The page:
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Morris brace highlights emotional night at CenturyLink Field


SEATTLE — A legendary coach was honored. A star player returned from a yearlong absence in stunning fashion. A humble expansion side was presented for slaughter. Maybe a few demons were vanquished along the way.

Saturday was no ordinary opening night at an emotional CenturyLink Field.

For one, the Seattle Sounders trounced expansion side FC Cincinnati 4-1. After starting their last three campaigns in wretched form, the Sounders won a season opener for the first time since 2015.

That, somehow, was the third or fourth biggest story of the evening.

Jordan Morris returned from a torn anterior cruciate ligament in stunning fashion, notching two goals on the night. The 24-year-old American forward injured his knee in CONCACAF Champions’ League last winter, missing the entire 2018 MLS campaign.

“It felt amazing,” Morris said. “That’s what gave me the motivation last year to keep working hard during the tough times, was for this moment. To come back, hear that crowd noise, and be back playing on this field. It was a very emotional night.”

Morris first put the Sounders up 2-1 in the 33rd minute, losing defender Alvas Powell and first-timing a deflected shot past goalkeeper Przemylslaw Tyton from eight-yards out. Nicolas Lodeiro assisted, placing a well-weighted through ball into the ample space Powell chose not to defend.

“I love playing with Nico,” Morris said. “I make a run and he finds [me]. I tried to slot it in back post and got a little lucky with a little deflection there, but they all count the same so it’s all good.”

If his first goal was “a little lucky,” his second, just 10 minutes later, was anything but. Streaking into the penalty area on the counter, the Stanford product confidently buried a first-timed, left-footed rocket into the far-side netting from 16 yards out. Victor Rodriguez picked up the assist, rolling a cross through the penalty area to find his target in stride.

Morris is starting as a right midfielder for the first time in his career, making room for lethal striker Raul Ruidiaz at forward. If his second goal is any indication, the transition is going pretty smoothly so far.

“A lot of what I’ve been working on this year is obviously from a different position, playing a little bit wider, so getting into the box from the wide side. Victor made a great run up the line, and [played] just a perfect ball. I was fortunately able to finish it.”

A down-to-earth hometown kid who still lives with his parents, Morris is a favorite both in the stands and in the locker room.

“There are times,” conceded Sounders head coach Brian Schmetzer, “when I feel like a proud dad.”

Morris hadn’t scored since August 5, 2017, and just about every Sounder on the field mobbed him after each goal.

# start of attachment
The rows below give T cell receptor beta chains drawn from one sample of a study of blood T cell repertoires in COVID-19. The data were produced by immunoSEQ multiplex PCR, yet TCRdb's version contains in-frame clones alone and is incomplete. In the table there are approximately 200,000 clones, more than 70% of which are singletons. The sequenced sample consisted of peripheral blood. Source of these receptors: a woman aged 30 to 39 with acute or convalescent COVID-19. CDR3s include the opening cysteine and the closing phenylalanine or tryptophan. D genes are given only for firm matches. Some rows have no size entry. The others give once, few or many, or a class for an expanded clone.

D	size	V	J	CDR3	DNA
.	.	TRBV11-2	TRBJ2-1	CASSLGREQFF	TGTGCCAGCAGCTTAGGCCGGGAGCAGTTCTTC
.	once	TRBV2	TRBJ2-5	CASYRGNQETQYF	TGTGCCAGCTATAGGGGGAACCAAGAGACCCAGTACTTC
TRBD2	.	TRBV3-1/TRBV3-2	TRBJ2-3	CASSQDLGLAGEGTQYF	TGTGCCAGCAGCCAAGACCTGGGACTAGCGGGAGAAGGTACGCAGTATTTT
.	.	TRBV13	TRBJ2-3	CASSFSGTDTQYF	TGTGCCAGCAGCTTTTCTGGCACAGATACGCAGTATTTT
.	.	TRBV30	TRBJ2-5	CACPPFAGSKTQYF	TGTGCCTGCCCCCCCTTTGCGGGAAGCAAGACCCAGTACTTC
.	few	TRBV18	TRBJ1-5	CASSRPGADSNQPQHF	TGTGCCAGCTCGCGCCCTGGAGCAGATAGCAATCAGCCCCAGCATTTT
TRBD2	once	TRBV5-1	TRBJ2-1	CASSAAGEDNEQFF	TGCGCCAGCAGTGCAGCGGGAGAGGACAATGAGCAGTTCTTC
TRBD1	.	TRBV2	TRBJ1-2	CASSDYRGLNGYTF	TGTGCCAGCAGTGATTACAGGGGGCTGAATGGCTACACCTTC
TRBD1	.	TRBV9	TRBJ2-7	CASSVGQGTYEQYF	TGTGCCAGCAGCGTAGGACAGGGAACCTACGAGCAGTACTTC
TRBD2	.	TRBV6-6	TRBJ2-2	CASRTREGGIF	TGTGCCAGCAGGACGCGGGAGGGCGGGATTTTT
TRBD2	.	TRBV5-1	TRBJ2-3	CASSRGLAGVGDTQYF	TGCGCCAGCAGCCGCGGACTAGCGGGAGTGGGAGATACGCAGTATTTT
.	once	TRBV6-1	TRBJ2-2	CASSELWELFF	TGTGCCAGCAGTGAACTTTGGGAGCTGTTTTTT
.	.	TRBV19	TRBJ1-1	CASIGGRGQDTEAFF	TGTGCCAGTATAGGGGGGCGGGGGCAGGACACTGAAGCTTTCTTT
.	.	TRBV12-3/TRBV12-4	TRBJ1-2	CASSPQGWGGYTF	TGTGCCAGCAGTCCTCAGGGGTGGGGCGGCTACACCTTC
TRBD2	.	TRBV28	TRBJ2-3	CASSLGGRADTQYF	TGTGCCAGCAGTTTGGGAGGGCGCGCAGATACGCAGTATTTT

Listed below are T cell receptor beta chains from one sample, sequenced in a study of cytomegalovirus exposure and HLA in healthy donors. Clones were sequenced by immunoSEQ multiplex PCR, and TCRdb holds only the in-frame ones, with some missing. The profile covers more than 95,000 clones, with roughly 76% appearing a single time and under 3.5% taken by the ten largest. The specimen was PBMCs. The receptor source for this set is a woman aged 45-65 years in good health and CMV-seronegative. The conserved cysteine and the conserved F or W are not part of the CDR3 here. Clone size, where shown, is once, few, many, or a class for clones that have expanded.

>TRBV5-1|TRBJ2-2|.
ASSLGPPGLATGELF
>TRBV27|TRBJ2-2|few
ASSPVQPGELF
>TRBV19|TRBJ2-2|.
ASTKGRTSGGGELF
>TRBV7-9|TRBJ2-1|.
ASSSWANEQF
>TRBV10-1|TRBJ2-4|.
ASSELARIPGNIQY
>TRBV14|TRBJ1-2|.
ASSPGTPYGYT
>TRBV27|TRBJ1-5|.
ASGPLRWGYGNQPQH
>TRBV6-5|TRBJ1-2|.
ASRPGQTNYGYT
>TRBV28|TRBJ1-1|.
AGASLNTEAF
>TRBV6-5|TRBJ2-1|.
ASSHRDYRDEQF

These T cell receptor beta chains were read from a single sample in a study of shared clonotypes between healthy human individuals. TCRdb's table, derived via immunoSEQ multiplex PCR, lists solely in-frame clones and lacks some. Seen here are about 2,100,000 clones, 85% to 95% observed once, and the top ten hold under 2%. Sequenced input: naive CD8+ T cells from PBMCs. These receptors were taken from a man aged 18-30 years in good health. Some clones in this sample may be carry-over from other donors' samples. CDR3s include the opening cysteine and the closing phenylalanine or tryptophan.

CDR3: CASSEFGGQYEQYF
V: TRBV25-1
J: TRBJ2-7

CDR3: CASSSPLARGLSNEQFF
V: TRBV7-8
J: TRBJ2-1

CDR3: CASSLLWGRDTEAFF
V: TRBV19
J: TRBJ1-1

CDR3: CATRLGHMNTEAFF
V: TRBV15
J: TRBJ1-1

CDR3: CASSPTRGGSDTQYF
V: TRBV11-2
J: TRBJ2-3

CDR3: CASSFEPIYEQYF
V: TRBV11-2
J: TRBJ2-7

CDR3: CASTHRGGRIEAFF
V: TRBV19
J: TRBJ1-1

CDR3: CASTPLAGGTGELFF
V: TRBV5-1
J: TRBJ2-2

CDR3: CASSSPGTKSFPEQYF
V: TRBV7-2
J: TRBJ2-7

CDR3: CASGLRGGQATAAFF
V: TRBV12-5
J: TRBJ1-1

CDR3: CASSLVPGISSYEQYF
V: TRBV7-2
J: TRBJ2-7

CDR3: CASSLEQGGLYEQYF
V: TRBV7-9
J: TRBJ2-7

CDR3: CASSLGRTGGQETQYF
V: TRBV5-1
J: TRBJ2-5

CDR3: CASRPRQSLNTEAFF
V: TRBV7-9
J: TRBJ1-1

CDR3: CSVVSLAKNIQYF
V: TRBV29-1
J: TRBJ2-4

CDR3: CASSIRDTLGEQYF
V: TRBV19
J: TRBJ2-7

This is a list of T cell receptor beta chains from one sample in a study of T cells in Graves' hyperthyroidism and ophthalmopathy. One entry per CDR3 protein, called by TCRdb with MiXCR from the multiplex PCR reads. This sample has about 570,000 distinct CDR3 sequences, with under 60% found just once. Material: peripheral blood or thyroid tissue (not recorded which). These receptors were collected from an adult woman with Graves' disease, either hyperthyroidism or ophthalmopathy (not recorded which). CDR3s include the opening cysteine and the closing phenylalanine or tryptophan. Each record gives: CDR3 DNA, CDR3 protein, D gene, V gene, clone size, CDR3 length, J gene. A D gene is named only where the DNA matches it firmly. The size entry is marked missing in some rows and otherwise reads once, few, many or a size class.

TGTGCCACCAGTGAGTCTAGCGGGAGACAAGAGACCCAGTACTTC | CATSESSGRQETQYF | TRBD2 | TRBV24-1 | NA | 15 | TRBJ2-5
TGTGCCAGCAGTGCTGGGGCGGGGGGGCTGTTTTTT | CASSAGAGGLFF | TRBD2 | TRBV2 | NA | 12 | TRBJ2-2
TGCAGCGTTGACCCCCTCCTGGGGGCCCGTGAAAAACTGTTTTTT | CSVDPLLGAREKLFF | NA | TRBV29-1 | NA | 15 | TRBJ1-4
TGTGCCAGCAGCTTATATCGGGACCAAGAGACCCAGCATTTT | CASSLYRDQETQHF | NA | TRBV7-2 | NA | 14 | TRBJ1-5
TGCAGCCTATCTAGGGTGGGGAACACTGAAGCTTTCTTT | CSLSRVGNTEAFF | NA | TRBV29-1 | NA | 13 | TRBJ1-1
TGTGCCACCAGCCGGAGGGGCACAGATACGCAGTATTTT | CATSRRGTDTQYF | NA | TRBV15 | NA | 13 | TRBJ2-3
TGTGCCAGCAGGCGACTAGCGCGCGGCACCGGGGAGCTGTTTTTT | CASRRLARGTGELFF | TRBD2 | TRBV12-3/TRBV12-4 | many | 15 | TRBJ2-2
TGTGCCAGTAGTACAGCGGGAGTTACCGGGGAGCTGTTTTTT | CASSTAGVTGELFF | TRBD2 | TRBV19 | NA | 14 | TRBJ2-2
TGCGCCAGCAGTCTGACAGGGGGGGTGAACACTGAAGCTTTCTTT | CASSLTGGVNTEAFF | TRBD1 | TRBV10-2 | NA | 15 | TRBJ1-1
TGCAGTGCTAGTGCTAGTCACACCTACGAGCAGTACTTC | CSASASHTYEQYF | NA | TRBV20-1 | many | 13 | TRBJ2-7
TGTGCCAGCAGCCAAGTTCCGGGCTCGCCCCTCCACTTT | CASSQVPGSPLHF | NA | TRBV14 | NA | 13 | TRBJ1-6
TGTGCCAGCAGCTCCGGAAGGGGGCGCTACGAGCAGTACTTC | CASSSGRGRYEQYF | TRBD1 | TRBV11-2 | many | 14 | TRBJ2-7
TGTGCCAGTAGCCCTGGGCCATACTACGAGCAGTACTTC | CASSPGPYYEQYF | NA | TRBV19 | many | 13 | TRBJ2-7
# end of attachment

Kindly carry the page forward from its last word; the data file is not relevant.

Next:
“Coming back from that — it’s a dark place, at times,” said left back Brad Smith. “It’s a long injury, and for someone like Jordan — who’s such a hard worker, such a nice kid, very talented — to score two goals in his comeback was amazing. Everyone’s happy for him. You could tell by the celebration, everyone was super excited.”

Leonardo Bertone put the visitors up early with a 13th-minute wonder strike, the first MLS goal in club history, but FC Cincinnati was overwhelmed throughout. They were outshot 24-7 and lucky to not to lose by a more lopsided margin. Ruidiaz and Kelvin Leerdam rounded out the scoring for the Sounders.

Saturday night was also the Sounders’ first chance to publicly reckon with the passing of former head coach Sigi Schmid, who passed away at age 65 on Christmas Day.

A towering figure in the history of modern American soccer, Schmid left a legendary career helming the UCLA soccer program to become the all-time winningest MLS coach, two-time MLS Coach of the Year, and a two-time MLS Cup champion. He posted an 115-79-56 record over nearly eight seasons with the Sounders, leading the club to a Supporters’ Shield, four U.S. Open Cup titles, and seven straight playoff appearances. Over the course of his tenure, the Sounders were among the league leaders in wins, goals, and goal-differential.

Before the match, Schmid’s wife Valerie tearfully accepted an honorary golden scarf from majority owner Adrian Hanauer at midfield. Schmid’s son Kurt and other family members were also present. Defender Chad Marshall, who played for Schmid in both Seattle and Columbus, was among multiple players visibly moved during a moment of silence and the singing of the national anthem. Schmetzer also seemed to briefly fight back tears in his post-match press conference.

“Sigi’s passing was certainly a sad day for all of us,” said Schmetzer. “And I just want to go on the record to say that we will miss him. And that he was a great friend.”

Schmid was clearly on Morris’ mind as well.

“He made such a big impact in my life,” Morris said. “His family was close with my family. Fortunately, I was lucky enough to be able to attend the funeral, and I was really happy I was able to do that. To have that celebration for him tonight, you realize what’s important in life. For me, it was just an honor to be part of this night to honor Sigi. Because he was an amazing man and an amazing person. He made such a big impact in my life, as well as so many others. We’re going to miss him.”

Morris certainly put on a performance that would have made his old coach proud.


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